However, using your credit card in another country can result in your expenses quickly adding up. You don’t want to get stung with a massive bill at the end of your holiday!
Using credit cards overseas: pros and cons
- Credit cards are widely accepted worldwide (notably Visa and Mastercard).
- They can be convenient, as you don’t need to rely on cash.
- Many cards offer rewards and perks for travellers.
- They can be very secure - unauthorised purchases can be reversed, and you can lock the card.
- Many credit cards can charge high fees overseas, such as currency conversion fees over 3%.
- They can have high annual fees too.
- Credit card interest rates are generally very high. If you don't pay off your balance in full each month, your holiday could cost more than you planned.
- There’s a risk of overspending with a credit card.
- Smaller shops and vendors may not accept them.
Option 3: Debit cards
Debit cards are very similar to credit cards here and overseas, although there are a few key differences. Rather than having a line of credit up to a set credit limit, your debit card is linked to your bank account. You can only spend what you have in there, so it’s often a good idea to start a savings account specifically for your holiday.
As well as not charging interest, some debit cards geared towards travellers offer $0 ATM fees and $0 foreign currency conversion fees in certain countries. Just make sure you tell your bank you’re heading overseas. Otherwise, they might ping your transactions as suspicious!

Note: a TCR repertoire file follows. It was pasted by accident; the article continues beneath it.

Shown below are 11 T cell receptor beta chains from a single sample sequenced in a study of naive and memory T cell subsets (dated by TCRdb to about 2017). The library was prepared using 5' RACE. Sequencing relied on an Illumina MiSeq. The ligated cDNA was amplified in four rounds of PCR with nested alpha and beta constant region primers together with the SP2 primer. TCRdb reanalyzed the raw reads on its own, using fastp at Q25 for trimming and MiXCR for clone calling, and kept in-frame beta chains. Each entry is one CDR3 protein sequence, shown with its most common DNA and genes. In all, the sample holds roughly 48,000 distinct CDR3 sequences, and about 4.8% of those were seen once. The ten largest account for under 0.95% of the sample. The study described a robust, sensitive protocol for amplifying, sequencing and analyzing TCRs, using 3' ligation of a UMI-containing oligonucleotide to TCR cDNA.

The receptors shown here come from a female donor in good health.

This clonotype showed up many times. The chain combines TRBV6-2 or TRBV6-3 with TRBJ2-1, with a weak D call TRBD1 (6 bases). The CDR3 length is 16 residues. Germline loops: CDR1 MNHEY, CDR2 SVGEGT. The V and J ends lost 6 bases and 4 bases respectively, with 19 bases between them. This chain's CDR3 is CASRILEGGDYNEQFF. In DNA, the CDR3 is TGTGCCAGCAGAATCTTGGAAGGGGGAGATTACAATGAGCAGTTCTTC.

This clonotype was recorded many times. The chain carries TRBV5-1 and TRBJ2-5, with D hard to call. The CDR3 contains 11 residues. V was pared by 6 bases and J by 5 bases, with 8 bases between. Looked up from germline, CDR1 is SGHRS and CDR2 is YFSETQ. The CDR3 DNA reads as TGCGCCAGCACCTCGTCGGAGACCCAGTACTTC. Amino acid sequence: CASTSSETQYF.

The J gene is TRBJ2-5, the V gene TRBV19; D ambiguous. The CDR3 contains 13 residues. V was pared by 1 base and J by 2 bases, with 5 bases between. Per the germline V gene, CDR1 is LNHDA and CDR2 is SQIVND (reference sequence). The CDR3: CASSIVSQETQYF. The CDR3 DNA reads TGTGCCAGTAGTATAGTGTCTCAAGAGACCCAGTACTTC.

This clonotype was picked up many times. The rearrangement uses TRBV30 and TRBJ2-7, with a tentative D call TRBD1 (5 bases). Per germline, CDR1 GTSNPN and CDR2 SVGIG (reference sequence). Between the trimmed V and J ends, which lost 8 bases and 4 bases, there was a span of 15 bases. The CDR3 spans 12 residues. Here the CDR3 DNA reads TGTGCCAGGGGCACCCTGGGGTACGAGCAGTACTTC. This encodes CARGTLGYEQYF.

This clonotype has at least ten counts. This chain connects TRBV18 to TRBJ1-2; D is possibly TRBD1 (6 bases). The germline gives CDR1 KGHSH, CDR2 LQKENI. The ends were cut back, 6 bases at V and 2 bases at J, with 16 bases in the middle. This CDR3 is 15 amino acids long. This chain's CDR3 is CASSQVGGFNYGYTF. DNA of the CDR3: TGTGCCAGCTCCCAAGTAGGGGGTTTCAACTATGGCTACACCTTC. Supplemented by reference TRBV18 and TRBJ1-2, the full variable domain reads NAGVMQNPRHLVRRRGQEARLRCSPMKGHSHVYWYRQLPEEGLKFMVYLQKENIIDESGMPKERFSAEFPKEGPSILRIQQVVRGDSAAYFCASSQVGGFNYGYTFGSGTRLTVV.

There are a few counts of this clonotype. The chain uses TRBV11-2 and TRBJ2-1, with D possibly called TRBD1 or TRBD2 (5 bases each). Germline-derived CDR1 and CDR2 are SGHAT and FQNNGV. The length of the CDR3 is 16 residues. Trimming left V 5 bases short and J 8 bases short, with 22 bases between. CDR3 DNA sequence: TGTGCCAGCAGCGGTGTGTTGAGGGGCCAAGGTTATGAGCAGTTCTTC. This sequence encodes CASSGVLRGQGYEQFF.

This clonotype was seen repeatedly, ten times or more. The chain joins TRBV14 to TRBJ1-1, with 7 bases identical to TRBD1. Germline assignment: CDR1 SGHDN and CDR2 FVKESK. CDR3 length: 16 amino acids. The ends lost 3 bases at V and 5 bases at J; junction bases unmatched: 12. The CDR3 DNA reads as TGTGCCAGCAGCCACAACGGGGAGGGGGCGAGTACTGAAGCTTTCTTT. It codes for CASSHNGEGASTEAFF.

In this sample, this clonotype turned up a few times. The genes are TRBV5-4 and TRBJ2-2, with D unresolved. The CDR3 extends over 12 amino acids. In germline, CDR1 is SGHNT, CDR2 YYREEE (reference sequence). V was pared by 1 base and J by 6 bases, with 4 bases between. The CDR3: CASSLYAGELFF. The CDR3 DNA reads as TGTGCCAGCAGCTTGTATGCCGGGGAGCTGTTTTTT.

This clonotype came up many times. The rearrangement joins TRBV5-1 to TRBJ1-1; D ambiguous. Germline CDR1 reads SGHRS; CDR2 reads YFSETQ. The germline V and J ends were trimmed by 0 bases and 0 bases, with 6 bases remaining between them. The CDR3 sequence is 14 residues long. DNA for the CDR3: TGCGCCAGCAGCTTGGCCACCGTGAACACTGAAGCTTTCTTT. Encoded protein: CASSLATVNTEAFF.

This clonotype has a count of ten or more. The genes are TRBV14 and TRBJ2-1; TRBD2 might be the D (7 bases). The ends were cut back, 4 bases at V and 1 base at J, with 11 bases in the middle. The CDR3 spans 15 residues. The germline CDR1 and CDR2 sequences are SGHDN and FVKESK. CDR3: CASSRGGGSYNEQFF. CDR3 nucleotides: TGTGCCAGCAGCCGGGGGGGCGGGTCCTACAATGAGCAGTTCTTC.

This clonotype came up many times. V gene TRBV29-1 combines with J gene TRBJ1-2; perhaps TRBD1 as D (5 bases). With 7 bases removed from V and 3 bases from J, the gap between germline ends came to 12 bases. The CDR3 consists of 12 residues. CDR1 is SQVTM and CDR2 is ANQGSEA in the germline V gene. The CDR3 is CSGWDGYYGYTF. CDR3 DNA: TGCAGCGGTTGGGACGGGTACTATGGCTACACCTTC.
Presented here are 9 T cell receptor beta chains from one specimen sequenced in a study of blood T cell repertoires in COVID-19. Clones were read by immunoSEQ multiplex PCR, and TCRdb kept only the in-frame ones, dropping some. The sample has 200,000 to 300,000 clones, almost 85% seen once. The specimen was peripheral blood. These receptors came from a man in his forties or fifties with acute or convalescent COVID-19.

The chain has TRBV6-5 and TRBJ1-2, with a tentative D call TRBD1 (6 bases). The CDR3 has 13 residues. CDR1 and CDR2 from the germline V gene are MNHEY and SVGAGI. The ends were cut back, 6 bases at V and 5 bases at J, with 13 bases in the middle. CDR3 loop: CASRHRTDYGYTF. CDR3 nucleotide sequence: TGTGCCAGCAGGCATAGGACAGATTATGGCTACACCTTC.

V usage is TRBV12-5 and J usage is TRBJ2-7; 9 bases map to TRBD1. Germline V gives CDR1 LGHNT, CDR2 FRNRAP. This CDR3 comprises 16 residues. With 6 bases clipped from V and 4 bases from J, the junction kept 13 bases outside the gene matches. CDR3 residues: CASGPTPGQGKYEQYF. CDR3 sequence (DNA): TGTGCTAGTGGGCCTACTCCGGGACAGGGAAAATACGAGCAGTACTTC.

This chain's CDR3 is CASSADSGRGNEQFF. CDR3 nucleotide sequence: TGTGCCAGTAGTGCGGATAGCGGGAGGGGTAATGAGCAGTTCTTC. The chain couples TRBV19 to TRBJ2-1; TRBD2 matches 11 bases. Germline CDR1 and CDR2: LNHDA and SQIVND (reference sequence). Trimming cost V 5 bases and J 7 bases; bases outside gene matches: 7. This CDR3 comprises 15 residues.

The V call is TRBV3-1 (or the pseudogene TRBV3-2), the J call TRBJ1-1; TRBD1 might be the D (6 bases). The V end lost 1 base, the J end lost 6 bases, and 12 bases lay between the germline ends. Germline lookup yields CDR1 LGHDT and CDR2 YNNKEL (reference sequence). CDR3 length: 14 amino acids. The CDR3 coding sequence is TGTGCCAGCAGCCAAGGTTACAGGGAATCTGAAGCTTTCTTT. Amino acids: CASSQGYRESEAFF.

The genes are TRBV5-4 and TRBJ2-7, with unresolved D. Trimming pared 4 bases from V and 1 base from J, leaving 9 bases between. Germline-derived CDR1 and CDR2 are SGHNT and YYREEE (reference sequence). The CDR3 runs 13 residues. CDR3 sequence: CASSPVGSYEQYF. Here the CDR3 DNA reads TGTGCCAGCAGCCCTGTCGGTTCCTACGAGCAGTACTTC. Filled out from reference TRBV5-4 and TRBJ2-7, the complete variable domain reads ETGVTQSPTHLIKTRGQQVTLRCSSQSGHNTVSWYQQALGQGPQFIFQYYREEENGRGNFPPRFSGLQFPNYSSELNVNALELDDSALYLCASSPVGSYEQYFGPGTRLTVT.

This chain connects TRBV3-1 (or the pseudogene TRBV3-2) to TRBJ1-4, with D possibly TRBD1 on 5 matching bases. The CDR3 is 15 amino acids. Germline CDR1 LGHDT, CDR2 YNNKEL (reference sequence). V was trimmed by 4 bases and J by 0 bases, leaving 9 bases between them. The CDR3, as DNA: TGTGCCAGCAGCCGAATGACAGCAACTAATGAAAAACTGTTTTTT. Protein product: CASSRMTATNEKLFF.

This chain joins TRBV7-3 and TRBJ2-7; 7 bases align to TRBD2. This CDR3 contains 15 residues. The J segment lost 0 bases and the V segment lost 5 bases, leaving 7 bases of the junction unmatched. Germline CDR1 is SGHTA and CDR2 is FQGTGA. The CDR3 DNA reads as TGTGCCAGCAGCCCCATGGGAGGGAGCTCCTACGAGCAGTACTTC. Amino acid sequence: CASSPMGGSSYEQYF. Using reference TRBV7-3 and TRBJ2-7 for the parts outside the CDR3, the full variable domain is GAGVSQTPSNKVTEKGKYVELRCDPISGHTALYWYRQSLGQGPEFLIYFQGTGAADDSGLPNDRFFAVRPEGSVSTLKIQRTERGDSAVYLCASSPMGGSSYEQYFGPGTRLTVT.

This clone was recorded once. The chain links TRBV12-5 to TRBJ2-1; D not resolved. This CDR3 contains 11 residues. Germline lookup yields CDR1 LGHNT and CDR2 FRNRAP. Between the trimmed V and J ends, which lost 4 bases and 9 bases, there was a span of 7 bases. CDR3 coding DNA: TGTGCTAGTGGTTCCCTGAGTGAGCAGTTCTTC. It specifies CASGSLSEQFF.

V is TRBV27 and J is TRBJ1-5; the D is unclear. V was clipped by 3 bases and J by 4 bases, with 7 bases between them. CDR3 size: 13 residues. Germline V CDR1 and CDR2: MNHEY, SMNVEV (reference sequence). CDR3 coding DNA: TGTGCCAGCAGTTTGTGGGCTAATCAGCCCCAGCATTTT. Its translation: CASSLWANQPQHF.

Using debit cards overseas: pros and cons
- Debit cards are widely accepted worldwide (notably Visa and Mastercard).
- They can be convenient, as you don’t need to rely on cash.
- They can offer protection against fraudulent purchases.
- It’s your own money, so you can control your spending more easily.
- Some provide good travel perks and low/no fees overseas.
- Many debit cards charge foreign transaction fees, ATM fees, or other fees that can add up quickly.
- Less fraud protection than a credit card. It can be difficult to recover stolen funds.
- Some countries provide limited ATM access if you need cash.
- Exchange rates can still be unfavourable.
- If you run out of money, that’s it, no more!
Option 4: Prepaid travel money cards
You can pre-load currency onto travel money cards before you go overseas. Ideal for those travelling through multiple countries who’ll need to withdraw cash a lot, these cards can let you lock in an exchange rate at the time of purchase. Any money you load onto this card will use the exchange rate at the time (plus a margin charged by the card provider).
Once overseas, you can use this card to withdraw money from an ATM. Just watch out for any fees charged, such as ATM withdrawal fees or fees for inactivity (withdraw any remaining money after your trip!).
Using travel money cards overseas: pros and cons
- Travel money cards usually offer more favourable exchange rates than credit or debit cards.
- They are prepaid, helping you budget.
- They’re secure and not linked to your bank account; pin activation is required to use them.
- They are widely accepted.
- It can be loaded with multiple currencies at a time.
- These exchange rates will often still be higher than the actual exchange rate at the time.